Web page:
The entire world is connected via the web, which is the only reason why business is still functioning to some extent, even in this time of crisis.
However, it’s also a hotbed of criminal activity, and unless we are careful where we tread, it’s only a matter of time before we end up meeting the darker side of the internet.
If you are in need of funds to handle an emergency right now, then online loans are a contactless, fast option for direct bank transfers. However, it is highly advised to practice caution in choosing your online lender, especially at this time when a large number of people are likely to seek online loans. Avoid the cybercriminals, scammers and unsafe, shady websites pretending to be safe options by going through the following points.
The Lender Wants a Fee Upfront
No legal lending entity will ask you for an upfront fee, online or offline, because that would essentially defeat the purpose of taking out a loan to begin with. Someone with bad credit who cannot get loans from the more traditional, first-party sources will often become anxious, and these are the scammers who would take advantage of their mental and financial vulnerability. The upfront fee may also be disguised as:
- Documentation fees
- Application fees
- Middleman fees
- Agent fees
Any and all legitimate lenders will charge their interests and fees as applicable, only during the repayment tenure of the loan. It will be included and clearly mentioned in the loan contract itself.
The Lender Has No History or Verifiability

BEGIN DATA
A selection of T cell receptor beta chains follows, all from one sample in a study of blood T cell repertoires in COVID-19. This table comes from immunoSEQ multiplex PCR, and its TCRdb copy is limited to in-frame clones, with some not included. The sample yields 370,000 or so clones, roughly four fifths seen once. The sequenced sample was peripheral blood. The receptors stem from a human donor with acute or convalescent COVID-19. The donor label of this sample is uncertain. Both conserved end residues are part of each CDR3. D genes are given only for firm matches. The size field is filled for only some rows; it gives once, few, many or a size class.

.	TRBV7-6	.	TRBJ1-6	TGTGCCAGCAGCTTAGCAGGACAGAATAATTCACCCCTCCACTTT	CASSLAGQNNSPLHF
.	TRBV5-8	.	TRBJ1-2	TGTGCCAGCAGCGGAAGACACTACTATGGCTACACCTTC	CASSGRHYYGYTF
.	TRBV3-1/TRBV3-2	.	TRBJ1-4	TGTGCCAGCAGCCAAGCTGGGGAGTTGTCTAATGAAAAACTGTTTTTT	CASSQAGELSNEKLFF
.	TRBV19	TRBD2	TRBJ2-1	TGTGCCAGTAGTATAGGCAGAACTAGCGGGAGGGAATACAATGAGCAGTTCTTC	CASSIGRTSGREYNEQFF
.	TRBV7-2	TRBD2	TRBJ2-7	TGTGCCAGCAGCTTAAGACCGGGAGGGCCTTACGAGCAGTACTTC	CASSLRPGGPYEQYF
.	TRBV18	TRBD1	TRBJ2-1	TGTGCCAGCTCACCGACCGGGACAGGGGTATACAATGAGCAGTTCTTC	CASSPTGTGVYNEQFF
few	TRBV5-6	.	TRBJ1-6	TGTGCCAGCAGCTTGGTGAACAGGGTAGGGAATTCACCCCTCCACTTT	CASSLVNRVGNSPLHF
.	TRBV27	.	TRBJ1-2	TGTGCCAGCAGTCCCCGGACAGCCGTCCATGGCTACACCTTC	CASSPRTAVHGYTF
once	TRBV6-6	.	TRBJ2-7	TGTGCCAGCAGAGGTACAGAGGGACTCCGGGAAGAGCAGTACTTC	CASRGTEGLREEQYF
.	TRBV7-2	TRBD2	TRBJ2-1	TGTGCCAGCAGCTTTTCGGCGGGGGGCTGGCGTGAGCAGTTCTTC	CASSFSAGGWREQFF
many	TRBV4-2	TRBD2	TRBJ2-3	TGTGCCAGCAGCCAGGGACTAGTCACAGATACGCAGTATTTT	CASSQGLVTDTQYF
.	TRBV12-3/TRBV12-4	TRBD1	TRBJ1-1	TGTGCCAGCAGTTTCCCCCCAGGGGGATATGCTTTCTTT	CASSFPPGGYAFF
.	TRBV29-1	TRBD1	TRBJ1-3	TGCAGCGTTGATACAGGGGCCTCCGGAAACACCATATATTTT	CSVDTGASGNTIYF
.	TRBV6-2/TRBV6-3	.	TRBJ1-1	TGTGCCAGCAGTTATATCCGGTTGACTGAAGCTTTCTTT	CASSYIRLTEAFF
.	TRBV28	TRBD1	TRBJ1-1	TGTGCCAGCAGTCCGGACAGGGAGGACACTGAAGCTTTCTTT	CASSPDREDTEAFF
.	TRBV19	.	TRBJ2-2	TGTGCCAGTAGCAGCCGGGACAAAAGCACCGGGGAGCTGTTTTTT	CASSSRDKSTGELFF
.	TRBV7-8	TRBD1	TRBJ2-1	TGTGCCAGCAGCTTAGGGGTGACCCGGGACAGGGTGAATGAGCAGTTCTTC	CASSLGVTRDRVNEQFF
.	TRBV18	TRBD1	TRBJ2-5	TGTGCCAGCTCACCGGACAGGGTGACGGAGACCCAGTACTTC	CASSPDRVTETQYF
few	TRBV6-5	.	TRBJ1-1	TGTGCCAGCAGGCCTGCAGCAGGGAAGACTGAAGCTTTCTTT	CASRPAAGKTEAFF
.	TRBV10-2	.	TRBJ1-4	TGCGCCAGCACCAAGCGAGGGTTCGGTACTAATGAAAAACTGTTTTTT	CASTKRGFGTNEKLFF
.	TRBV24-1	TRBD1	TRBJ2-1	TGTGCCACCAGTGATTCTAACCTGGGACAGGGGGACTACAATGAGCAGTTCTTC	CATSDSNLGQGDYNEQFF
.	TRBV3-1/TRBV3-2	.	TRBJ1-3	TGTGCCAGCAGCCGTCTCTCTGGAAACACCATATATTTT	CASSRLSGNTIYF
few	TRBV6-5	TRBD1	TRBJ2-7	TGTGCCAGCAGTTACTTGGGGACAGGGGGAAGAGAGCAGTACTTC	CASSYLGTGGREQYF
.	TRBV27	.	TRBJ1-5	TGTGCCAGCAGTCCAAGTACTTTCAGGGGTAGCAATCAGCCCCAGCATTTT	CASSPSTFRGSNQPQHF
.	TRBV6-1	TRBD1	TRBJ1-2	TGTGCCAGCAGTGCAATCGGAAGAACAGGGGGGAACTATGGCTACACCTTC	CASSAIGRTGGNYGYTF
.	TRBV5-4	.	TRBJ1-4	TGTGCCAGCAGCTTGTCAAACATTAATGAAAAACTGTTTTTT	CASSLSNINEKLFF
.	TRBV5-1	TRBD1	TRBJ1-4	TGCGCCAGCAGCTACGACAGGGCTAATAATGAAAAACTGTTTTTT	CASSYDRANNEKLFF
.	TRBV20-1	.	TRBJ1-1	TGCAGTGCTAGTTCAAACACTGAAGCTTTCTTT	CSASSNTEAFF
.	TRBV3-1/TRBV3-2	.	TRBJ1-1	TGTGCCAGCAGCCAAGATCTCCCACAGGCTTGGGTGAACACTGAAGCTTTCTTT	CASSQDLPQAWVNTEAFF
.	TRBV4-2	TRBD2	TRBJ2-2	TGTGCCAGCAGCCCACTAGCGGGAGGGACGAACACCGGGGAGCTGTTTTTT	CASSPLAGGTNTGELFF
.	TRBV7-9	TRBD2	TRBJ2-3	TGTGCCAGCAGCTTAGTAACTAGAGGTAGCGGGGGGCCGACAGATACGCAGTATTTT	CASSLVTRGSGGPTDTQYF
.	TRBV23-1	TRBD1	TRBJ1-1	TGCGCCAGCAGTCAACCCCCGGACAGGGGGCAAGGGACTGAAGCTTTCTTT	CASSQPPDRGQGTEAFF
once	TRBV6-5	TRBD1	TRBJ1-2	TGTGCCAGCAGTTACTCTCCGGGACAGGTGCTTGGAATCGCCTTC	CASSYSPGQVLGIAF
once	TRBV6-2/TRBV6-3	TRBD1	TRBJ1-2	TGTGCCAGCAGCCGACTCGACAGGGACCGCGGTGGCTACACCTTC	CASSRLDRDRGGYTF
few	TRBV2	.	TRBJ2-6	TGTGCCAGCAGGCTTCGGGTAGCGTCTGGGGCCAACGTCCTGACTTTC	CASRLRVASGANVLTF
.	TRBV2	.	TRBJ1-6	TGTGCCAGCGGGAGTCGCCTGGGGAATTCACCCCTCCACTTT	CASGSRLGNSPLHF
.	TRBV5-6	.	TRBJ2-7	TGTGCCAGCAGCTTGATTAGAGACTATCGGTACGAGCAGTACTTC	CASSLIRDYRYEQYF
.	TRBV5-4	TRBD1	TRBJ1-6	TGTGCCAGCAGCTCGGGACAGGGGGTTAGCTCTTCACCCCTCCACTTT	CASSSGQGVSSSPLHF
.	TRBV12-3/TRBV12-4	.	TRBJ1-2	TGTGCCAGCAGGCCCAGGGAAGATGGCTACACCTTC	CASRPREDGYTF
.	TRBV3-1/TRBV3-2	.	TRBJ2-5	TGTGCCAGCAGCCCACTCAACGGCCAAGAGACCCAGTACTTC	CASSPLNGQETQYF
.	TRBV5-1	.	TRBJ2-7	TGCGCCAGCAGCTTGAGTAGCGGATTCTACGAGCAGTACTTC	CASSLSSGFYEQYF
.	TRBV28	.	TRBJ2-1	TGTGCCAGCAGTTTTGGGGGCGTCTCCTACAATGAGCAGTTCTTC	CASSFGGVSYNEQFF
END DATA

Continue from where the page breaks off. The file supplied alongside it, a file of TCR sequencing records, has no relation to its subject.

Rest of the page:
If you search reputable sites like loanpigusa.com, you will see reviews and find user experiences, and you will also be able to confirm the legitimacy of the site since every loan company must register with the concerned US state before doing business with its residents legally.
This, however, will not happen if you are dealing with a scam site that’s only pretending to be a legitimate business. If an online lender has no history online and isn’t registered with the State Department of Banking or Financial Regulation, it’s part of a cybercriminal organization that’s looking to steal financial information and/or money online.
The Lender Sounds Familiar but Isn’t
Cybercriminals looking to victimize people rely on two primary factors:
- Creating a false sense of authenticity
- Using the desperation of a borrowing party
This false sense of authenticity is first created by using a site name which looks very similar to a trusted name in the loan business but with subtle differences. Combined with the emergency situation of the borrowing party, the subtle difference is often easily masked. What has made these phishing attempts even harder to stay safe from, is that these scam sites too can have their own green padlock and https:// encryption, making them seem fully legit! Be very careful and read every letter in the web address to verify whether it’s a phishing attempt or not.
Cyberattacks come in many forms and may affect victims in various different ways, but the end goal is always to extort, cheat, or steal money and sensitive information from anyone they can. Only deal with authentic direct lenders and identify the frauds by keeping these few pointers in mind. If you can’t verify the lender, or if you find discrepancies between their claims to authenticity and actual facts, never take the risk and simply seize all contact with them.